In years past, the field of human resources was seen as a data entry or administrative type of position. HR was in charge of recruiting new employees, helping them understand company policies through an orientation process, reviewing compensation policies and creating performance management standards. HR wasn’t necessarily viewed as a “profession” that held a seat at the table.
More recently, this impression has changed, and is still changing.
Human resources professionals have become more like strategic partners in their organizations, helping to promote growth and best practices. Now, because employment laws and health care and IRS regulations have become more complicated, HR professionals have had to up their game and be more concerned with federal and state agencies and their regulations, compliance and basic legal requirements.
Many people working in the HR field don’t normally think of themselves as “change management agents.” Well, the reality is now much different. Change is constant in the human resources field and HR professionals need to adapt. The ever-changing landscape of employment laws has increased the need for HR to adapt, and to have reliable, accurate sources of information.
This is especially true now, as the Affordable Care Act has turned health insurance — and the offer of health coverage by employers — on its head.
Here’s an example of the law’s complexity: On Jan. 1, the ACA employer mandate went into effect for Applicable Large Employers, known as ALEs, which include employers with 50 or more full-time (and full-time equivalent) employees. However, there is transitional relief available this year for those employers with 50-99 employees if certain conditions are met, giving these employers more time to adapt to the rules.
In January 2016, however, all employers with more than 50 full-time (or equivalent) employees will have to comply with the employer mandate or face penalties. Employers need to understand the implications of these provisions and plan accordingly.
In addition to federal rules, Vermont and New Hampshire have their own laws that must be taken into consideration, as well.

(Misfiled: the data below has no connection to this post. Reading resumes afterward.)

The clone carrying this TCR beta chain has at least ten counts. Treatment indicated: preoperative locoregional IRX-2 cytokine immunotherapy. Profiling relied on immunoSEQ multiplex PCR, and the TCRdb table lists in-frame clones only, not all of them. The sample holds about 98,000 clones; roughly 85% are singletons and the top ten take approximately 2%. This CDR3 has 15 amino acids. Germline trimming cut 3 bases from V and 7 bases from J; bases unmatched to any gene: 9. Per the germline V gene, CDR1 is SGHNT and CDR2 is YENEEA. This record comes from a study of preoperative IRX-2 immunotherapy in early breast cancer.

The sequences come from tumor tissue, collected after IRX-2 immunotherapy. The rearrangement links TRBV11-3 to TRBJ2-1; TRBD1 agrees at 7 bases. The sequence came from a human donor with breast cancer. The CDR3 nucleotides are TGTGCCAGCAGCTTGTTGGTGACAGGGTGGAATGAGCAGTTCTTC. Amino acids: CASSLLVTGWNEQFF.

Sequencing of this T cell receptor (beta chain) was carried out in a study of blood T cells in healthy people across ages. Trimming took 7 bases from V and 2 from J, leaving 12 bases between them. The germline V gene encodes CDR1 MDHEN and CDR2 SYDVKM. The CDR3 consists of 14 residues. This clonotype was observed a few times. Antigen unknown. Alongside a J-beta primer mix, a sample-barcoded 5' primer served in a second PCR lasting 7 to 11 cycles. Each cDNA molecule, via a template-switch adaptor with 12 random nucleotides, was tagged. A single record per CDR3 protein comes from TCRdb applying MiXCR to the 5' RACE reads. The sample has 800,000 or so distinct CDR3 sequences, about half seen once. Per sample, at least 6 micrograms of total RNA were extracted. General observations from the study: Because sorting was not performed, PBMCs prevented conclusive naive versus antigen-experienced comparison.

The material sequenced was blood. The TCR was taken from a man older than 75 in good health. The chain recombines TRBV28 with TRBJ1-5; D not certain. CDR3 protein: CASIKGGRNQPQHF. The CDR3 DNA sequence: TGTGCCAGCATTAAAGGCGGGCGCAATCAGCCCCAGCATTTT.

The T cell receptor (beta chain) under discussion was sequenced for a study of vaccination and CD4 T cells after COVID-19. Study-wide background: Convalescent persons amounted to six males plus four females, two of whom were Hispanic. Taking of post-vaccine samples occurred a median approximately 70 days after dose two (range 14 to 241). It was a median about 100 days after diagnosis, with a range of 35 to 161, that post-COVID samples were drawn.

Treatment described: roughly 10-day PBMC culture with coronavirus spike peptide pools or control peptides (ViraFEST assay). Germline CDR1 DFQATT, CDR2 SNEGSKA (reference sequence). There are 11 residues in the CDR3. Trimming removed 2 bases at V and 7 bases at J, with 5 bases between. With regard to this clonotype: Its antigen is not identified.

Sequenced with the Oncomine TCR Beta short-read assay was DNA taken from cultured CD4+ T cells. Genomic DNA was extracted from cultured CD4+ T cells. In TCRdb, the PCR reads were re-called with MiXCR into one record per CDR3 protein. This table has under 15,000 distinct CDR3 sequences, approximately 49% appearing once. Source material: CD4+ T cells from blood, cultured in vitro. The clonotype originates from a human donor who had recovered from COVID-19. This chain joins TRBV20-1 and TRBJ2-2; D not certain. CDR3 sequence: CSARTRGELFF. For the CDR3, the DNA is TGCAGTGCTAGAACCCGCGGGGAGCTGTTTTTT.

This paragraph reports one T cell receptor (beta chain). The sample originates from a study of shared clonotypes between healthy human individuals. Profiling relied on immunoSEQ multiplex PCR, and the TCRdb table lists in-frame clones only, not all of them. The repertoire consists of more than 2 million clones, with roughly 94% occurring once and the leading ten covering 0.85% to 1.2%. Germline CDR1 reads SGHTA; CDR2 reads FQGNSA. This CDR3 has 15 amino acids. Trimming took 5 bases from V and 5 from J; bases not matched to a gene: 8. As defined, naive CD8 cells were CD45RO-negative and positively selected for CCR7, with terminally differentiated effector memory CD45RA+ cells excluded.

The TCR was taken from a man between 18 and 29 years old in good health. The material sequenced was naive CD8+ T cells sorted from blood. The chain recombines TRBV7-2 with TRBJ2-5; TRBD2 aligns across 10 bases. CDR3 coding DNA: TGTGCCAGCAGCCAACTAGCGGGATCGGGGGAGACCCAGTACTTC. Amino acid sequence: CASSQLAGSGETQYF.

Vermont opted to create a state health insurance exchange while New Hampshire partnered with Healthcare.gov, the federal health insurance exchange. Both of these options create more rules and regulations that human resources professionals need to be familiar with.
Many employers may not realize that, even if they are considered small employers under their state rules, they may still be considered an Applicable Large Employer under the federal rules. For example, Vermont counts full-time employees when determining small- or large-employer classifications; federal rules count full-time equivalents. It is important that HR professionals understand the differences. A business could be a small employer, sponsor health insurance through its state exchange, and still be considered an ALE for federal purposes, which means the organization needs to be concerned with penalties and reporting as well.
Throughout all of 2014, many ALEs have been struggling to figure out which employees they need to offer insurance coverage to in order to avoid the employer mandate penalties. The ACA requires ALEs to offer coverage to those employees working 30 hours or more a week.
The IRS has released guidance on how to “measure” employee hours worked to help employers make those determinations. There are specific guidelines, including a standard measurement period, an initial measurement period, the administrative period and the stability period.
These rules can be complicated and are much more complex than can be described here, and I highly recommend organizations research these rules, check with their insurance broker and contact legal counsel if there is uncertainty in scenarios that may involve a penalty.
If an ALE hasn’t measured its employees’ hours, the time to do so is now.
ALEs with 100 or more full-time or full-time equivalent employees are under the employer mandate that began Jan. 1. This could mean penalties for the month of January if hours were not measured to determine if an offer of coverage needs to be made to particular employees.
Another ACA complexity on the horizon: required employer reporting. This involves IRS tax forms, which have just been released by the IRS. Due to the information required to be included in the reporting, businesses may need to analyze their HR technology capabilities. Gathering the required information for tax reporting may require pulling information together from a variety of sources. Now is the time to review how that may be accomplished. The first reporting will be in January 2016 for the 2015 year.
The ACA certainly has created more administrative work for human resources departments and payroll departments, and it has an impact on managers and supervisors as they try to coordinate the hours worked by individual employees.
Human resources professionals need to become well versed in these rules. If they do, they can have a huge impact on their organization’s ability to manage and track the requirements of the ACA, saving their organization from paying penalties and keeping revenue where it belongs: on the bottom line.